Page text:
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Jul 25, 2014

Do I have to keep all this paperwork? What records should I keep?

The answer to the first question is YES.

The first thing you should do when buying or selling is OPEN A FILE!

We don’t care whether it’s in a filing cabinet or a shoe box, but KEEP ALL THE PAPERS TOGETHER that relate to the sale or purchase. And you’ll probably need to keep them for a range of reasons (tax, clarity, dispute resolution, etc) for a great many years, so keep them well.

Regarding the second question, as the total of all the paperwork you’d get from the settlement agent, the real estate agent AND the bank would easily fit in a suspension file for a filing cabinet, it’s easy for us to just say “yes, just keep it all.”

However, if you want a more minimalist approach, here is a list of the documents you ABSOLUTELY MUST KEEP and how long for:

Very commonly, you don’t actually get the title deed for one of two reasons: First, there is a mortgage against the title which means that the bank gets the title.

Second, it is a non-issue title, which are becoming increasingly common and which we certainly recommend as it is one less complication at settlement if you can’t find your title.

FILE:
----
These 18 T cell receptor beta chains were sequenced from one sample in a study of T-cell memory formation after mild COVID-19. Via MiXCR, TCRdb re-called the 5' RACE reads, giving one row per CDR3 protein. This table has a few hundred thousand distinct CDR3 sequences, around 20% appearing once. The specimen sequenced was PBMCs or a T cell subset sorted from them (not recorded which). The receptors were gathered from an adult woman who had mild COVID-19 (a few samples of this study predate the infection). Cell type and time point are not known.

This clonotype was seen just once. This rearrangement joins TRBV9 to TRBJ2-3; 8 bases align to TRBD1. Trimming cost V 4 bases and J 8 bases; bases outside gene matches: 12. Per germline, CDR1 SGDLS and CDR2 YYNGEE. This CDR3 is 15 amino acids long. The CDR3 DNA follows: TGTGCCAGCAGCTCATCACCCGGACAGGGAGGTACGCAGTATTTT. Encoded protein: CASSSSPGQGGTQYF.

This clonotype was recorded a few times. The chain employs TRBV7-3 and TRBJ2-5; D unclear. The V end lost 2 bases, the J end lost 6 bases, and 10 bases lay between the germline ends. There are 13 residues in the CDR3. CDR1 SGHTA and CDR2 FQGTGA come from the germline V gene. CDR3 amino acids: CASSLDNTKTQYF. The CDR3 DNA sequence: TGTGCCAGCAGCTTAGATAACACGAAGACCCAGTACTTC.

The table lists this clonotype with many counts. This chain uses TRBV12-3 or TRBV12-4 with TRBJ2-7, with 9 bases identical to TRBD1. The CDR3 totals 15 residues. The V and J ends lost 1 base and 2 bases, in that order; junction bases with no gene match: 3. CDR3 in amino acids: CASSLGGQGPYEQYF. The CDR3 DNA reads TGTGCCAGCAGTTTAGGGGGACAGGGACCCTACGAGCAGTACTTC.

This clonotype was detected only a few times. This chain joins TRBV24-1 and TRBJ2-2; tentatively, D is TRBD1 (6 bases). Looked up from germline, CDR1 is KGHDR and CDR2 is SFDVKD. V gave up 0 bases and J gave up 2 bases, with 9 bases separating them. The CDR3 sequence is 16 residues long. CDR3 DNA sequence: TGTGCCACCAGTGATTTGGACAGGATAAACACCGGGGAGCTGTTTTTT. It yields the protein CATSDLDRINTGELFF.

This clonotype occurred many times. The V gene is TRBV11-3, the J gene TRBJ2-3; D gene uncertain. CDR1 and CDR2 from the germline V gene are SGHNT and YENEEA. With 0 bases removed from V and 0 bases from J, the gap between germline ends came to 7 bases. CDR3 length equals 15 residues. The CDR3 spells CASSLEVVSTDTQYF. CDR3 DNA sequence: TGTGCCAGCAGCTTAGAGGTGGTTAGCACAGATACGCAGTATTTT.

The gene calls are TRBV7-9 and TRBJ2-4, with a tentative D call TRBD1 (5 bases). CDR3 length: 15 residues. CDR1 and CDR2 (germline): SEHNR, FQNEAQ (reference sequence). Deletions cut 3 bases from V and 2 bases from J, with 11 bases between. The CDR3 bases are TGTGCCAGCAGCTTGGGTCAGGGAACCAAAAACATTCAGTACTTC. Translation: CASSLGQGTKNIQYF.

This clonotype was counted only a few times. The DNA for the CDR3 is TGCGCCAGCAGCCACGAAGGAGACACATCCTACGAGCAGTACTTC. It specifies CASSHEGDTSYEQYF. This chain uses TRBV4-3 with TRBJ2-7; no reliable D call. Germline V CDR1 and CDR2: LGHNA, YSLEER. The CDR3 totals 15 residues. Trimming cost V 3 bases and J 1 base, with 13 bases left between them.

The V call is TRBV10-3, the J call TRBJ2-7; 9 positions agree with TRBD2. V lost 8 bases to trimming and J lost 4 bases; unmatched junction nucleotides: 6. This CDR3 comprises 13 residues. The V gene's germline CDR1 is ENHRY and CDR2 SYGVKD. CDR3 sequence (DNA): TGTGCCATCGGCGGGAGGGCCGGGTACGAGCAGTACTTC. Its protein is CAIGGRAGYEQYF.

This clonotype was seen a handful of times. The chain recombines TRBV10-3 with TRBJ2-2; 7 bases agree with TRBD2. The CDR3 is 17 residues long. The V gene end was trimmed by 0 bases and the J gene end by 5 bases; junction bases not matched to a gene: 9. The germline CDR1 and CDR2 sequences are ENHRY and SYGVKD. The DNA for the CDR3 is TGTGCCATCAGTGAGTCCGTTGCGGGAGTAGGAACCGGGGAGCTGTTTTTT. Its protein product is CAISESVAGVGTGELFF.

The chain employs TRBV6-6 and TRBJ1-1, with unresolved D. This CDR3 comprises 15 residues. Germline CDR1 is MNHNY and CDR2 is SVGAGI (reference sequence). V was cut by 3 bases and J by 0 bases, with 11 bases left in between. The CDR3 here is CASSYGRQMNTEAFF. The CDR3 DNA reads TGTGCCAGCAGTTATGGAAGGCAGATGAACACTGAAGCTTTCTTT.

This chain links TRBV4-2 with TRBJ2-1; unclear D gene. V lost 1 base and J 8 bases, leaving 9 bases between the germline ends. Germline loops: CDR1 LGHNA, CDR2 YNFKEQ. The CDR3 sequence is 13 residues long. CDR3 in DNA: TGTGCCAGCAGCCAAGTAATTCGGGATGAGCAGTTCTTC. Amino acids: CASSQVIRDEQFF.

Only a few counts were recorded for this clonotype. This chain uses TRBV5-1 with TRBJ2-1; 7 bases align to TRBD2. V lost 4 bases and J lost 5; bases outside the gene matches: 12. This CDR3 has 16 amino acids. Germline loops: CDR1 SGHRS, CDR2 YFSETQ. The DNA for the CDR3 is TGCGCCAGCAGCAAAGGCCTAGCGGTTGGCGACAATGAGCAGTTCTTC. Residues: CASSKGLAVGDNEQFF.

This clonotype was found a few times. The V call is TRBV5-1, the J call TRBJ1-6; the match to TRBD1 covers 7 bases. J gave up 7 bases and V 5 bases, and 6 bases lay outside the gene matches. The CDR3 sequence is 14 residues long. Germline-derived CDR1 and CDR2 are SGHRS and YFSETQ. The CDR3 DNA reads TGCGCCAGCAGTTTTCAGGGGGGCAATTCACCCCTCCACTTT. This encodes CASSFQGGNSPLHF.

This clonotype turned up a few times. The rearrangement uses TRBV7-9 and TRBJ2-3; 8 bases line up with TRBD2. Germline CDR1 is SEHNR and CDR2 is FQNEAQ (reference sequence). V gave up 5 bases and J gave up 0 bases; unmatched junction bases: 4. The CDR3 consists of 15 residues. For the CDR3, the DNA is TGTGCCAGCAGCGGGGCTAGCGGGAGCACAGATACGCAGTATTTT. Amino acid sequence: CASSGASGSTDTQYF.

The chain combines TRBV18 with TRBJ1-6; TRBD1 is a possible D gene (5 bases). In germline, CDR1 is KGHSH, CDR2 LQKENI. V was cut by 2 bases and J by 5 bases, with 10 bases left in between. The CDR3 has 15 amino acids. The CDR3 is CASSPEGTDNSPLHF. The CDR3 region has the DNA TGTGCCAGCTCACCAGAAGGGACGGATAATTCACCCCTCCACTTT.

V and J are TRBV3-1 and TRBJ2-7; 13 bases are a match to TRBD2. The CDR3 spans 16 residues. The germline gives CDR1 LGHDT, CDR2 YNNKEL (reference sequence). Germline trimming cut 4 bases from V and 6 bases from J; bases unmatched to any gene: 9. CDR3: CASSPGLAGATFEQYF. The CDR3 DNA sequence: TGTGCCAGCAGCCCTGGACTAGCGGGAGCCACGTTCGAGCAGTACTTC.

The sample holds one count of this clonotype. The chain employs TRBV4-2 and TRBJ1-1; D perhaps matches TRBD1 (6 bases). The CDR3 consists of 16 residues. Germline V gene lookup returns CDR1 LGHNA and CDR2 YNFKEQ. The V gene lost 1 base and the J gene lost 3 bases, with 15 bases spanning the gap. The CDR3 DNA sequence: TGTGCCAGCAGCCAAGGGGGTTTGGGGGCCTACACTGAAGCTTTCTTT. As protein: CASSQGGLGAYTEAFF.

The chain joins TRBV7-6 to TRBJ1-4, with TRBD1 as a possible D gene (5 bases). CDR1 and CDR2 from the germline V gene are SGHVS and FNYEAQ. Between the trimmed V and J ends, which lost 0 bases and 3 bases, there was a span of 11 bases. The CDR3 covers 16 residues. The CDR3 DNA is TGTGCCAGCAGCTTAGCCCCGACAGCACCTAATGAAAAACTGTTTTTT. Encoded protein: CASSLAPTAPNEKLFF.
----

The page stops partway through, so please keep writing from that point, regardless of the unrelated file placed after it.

If a Duplicate Certificate of Title has been issued and you lose it, this is a major problem and a major concern that the property is not being fraudulently dealt with. The anti-fraud mechanisms instituted by Landgate over the past few years have made the process of obtaining a replacement Duplicate Certificate of Title far more difficult. The best solution is to either surrender it to Landgate as a non-issue title, or keep it very securely in a safe or in a bank safe deposit box. And REMEMBER WHERE IT IS!

We will send buyers the original contract of sale bearing the [stamp] duty endorsement following settlement. Sellers have the right to request a duty-endorsed copy as well.

The significance of it being duty-endorsed (ie stamped) is that you cannot rely on a contract (or other dutiable instrument) in a court unless the duty on it has been paid and the contract duty-endorsed.

One other point that is important, is that many of these records must be kept for a very long time, considerably longer than the usual 5-7 years, so you should have a separate set of records that don’t just get cleaned out every year, or every 5-7 years, but should be marked “keep forever.”

DISCLAIMER: The above advice is intended to provide a summary and is not intended to be relied on in any particular case. It should NOT be construed as legal advice. For detailed advice specific to your circumstances you should seek specific advice from an appropriately qualified professional.

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